Thursday, September 7, 2017

Short Story: Documenting The Palace

The Palace of Prince Omar Tosson in Cairo’s Road Al-Farag district is to be documented for the first time, reports Nevine El-Aref.

In the Road Al-Farag district in Cairo stands the 19th-century Prince Omar Tosson Palace, its architecture largely hidden behind four modern school edifices.

The palace was nationalised after the 1952 Revolution like other former royal palaces and buildings in Egypt, and it was converted into a secondary school. Subsequently it was badly neglected.

The palace was originally built after 1886 and comprises a basement and two upper floors. The basement has a long corridor leading to the Nile Corniche where a yacht was once docked to transport the prince on his journeys outside Cairo.

The first floor has a main hall with several chambers to host visitors, a library, dining rooms, bathrooms, kitchens and rooms for servants. The second floor houses the private rooms of the prince’s family and a special wing for him with separate bathrooms and side rooms.

The palace has two gardens, the first outdoors and the second indoors as a small winter garden. There is a small extension building once used for storage. The ceilings of the rooms in the palace are particularly distinguished, being carved in wood and bearing gilded decorative elements.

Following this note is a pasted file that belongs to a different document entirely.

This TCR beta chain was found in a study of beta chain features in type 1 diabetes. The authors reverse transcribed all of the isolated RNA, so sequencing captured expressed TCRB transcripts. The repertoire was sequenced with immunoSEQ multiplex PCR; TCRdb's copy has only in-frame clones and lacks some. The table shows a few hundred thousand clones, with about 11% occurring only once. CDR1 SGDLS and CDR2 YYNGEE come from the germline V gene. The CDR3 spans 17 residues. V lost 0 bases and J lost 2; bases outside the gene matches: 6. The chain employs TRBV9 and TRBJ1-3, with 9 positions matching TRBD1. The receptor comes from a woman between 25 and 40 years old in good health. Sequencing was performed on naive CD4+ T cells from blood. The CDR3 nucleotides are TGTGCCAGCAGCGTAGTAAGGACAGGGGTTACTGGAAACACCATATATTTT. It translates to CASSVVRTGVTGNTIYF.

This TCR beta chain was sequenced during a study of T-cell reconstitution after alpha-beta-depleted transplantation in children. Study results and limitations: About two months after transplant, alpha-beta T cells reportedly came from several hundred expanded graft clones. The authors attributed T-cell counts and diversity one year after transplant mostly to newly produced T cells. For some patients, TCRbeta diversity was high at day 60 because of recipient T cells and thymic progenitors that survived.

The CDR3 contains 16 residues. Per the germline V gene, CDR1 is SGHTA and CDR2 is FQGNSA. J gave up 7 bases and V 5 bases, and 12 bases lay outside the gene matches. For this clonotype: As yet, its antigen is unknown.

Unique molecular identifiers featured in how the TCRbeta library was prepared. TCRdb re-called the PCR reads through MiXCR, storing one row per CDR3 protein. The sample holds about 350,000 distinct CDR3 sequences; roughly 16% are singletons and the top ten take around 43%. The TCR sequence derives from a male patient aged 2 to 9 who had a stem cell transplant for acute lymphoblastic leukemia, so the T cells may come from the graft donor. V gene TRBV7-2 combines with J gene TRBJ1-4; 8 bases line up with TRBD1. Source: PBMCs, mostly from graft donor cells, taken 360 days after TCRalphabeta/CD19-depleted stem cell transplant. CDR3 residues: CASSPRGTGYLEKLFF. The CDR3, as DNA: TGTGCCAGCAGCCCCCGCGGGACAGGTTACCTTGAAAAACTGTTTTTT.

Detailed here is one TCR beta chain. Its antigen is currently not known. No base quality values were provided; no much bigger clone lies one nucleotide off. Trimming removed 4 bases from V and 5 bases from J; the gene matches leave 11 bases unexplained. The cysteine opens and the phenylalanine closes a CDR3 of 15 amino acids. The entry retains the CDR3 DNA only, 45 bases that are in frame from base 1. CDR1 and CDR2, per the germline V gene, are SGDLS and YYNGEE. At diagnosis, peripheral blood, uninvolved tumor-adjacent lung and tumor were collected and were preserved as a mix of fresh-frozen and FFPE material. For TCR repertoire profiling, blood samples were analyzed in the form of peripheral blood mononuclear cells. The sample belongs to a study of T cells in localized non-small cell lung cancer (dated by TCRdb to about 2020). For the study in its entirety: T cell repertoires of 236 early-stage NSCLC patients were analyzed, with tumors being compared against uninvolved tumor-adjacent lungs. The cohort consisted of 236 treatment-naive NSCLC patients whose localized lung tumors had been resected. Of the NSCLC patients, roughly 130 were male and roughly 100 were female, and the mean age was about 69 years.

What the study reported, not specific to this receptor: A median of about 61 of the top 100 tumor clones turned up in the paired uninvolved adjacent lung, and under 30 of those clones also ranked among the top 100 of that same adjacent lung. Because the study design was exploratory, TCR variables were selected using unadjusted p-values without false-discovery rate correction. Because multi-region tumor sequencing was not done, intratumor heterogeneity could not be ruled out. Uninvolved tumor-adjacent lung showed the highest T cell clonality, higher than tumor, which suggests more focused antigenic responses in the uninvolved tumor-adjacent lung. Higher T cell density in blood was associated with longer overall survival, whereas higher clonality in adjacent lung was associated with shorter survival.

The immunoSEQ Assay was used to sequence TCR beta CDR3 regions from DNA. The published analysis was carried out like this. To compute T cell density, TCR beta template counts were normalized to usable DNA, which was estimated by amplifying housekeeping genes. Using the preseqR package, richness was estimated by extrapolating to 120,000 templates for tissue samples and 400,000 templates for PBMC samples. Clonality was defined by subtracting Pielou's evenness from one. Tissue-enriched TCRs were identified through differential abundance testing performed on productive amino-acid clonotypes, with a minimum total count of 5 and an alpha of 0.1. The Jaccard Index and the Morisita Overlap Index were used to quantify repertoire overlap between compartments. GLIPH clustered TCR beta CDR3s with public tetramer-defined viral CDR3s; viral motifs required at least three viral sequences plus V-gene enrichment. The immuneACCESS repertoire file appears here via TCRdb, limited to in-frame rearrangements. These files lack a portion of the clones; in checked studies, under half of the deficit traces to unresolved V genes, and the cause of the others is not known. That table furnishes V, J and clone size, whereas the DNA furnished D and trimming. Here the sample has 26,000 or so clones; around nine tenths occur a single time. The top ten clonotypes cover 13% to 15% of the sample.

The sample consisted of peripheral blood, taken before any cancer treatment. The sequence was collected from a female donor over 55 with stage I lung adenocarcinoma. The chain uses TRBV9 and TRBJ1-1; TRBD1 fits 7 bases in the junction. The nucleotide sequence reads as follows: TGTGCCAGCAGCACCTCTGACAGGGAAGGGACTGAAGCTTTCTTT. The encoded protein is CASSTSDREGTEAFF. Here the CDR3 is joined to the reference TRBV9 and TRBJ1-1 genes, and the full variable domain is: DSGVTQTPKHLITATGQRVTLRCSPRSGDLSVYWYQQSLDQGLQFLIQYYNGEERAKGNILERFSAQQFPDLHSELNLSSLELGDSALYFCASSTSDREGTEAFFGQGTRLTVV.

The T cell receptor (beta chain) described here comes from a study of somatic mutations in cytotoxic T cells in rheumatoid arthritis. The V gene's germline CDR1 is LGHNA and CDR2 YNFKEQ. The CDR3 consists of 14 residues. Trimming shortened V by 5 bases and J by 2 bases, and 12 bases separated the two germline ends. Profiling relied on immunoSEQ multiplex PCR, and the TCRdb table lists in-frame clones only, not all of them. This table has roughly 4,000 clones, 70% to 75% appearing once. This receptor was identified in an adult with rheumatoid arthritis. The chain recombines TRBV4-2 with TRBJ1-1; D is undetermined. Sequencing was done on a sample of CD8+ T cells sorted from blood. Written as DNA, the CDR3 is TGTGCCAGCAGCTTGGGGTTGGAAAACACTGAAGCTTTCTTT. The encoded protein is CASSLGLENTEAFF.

The palace was registered on Egypt’s Heritage List of Islamic and Coptic Antiquities in 1984, but it was still badly neglected. Several restoration projects were drawn up, but none was implemented.

However, all this is in the past, as today steps towards the palace’s restoration are being taken by the Ministry of Antiquities and Cairo University’s Construction Engineering Technology Laboratory.

Mohamed Abdel-Aziz, director of the Historic Cairo Rehabilitation Project, told Al-Ahram Weekly that the palace project aimed to document it using the latest technology and 3D laser scanning to analyse the architectural and decorative elements of the palace as well as its environment... READ MORE.

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